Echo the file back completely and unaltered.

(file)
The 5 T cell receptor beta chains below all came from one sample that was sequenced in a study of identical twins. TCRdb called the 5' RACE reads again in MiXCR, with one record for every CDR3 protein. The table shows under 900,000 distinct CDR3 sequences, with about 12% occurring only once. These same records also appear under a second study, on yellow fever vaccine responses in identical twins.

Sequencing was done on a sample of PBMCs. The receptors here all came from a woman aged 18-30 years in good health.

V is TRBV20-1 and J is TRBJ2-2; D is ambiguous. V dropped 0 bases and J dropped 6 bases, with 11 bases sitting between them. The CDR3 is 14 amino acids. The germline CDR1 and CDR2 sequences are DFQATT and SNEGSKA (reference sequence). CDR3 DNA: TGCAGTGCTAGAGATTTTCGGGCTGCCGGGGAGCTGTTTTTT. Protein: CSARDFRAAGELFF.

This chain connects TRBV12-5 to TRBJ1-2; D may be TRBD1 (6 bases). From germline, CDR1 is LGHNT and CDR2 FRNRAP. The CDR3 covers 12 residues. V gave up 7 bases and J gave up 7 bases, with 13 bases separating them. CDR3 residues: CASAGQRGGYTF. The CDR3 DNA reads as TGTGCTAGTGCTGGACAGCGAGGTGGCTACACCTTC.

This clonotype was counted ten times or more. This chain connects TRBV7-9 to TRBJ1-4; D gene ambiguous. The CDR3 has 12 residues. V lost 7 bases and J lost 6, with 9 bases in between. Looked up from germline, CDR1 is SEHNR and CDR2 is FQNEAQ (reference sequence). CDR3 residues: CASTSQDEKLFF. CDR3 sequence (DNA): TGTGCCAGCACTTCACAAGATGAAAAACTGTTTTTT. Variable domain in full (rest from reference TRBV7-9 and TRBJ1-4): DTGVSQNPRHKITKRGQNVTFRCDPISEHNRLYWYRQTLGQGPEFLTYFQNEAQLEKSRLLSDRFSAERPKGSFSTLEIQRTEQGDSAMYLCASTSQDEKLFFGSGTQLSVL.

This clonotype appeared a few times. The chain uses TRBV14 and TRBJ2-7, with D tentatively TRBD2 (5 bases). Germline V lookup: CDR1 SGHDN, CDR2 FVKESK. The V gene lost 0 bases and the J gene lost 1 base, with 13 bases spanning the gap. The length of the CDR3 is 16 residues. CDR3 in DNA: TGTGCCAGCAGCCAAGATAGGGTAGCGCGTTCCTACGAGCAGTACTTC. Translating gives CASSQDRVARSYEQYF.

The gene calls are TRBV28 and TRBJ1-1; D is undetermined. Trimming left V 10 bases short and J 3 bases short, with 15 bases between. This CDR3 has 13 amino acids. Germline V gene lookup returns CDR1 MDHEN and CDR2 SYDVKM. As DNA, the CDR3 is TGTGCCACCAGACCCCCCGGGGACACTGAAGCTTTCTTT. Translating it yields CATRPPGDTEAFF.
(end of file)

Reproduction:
The 5 T cell receptor beta chains below all came from one sample that was sequenced in a study of identical twins. TCRdb called the 5' RACE reads again in MiXCR, with one record for every CDR3 protein. The table shows under 900,000 distinct CDR3 sequences, with about 12% occurring only once. These same records also appear under a second study, on yellow fever vaccine responses in identical twins.

Sequencing was done on a sample of PBMCs. The receptors here all came from a woman aged 18-30 years in good health.

V is TRBV20-1 and J is TRBJ2-2; D is ambiguous. V dropped 0 bases and J dropped 6 bases, with 11 bases sitting between them. The CDR3 is 14 amino acids. The germline CDR1 and CDR2 sequences are DFQATT and SNEGSKA (reference sequence). CDR3 DNA: TGCAGTGCTAGAGATTTTCGGGCTGCCGGGGAGCTGTTTTTT. Protein: CSARDFRAAGELFF.

This chain connects TRBV12-5 to TRBJ1-2; D may be TRBD1 (6 bases). From germline, CDR1 is LGHNT and CDR2 FRNRAP. The CDR3 covers 12 residues. V gave up 7 bases and J gave up 7 bases, with 13 bases separating them. CDR3 residues: CASAGQRGGYTF. The CDR3 DNA reads as TGTGCTAGTGCTGGACAGCGAGGTGGCTACACCTTC.

This clonotype was counted ten times or more. This chain connects TRBV7-9 to TRBJ1-4; D gene ambiguous. The CDR3 has 12 residues. V lost 7 bases and J lost 6, with 9 bases in between. Looked up from germline, CDR1 is SEHNR and CDR2 is FQNEAQ (reference sequence). CDR3 residues: CASTSQDEKLFF. CDR3 sequence (DNA): TGTGCCAGCACTTCACAAGATGAAAAACTGTTTTTT. Variable domain in full (rest from reference TRBV7-9 and TRBJ1-4): DTGVSQNPRHKITKRGQNVTFRCDPISEHNRLYWYRQTLGQGPEFLTYFQNEAQLEKSRLLSDRFSAERPKGSFSTLEIQRTEQGDSAMYLCASTSQDEKLFFGSGTQLSVL.

This clonotype appeared a few times. The chain uses TRBV14 and TRBJ2-7, with D tentatively TRBD2 (5 bases). Germline V lookup: CDR1 SGHDN, CDR2 FVKESK. The V gene lost 0 bases and the J gene lost 1 base, with 13 bases spanning the gap. The length of the CDR3 is 16 residues. CDR3 in DNA: TGTGCCAGCAGCCAAGATAGGGTAGCGCGTTCCTACGAGCAGTACTTC. Translating gives CASSQDRVARSYEQYF.

The gene calls are TRBV28 and TRBJ1-1; D is undetermined. Trimming left V 10 bases short and J 3 bases short, with 15 bases between. This CDR3 has 13 amino acids. Germline V gene lookup returns CDR1 MDHEN and CDR2 SYDVKM. As DNA, the CDR3 is TGTGCCACCAGACCCCCCGGGGACACTGAAGCTTTCTTT. Translating it yields CATRPPGDTEAFF.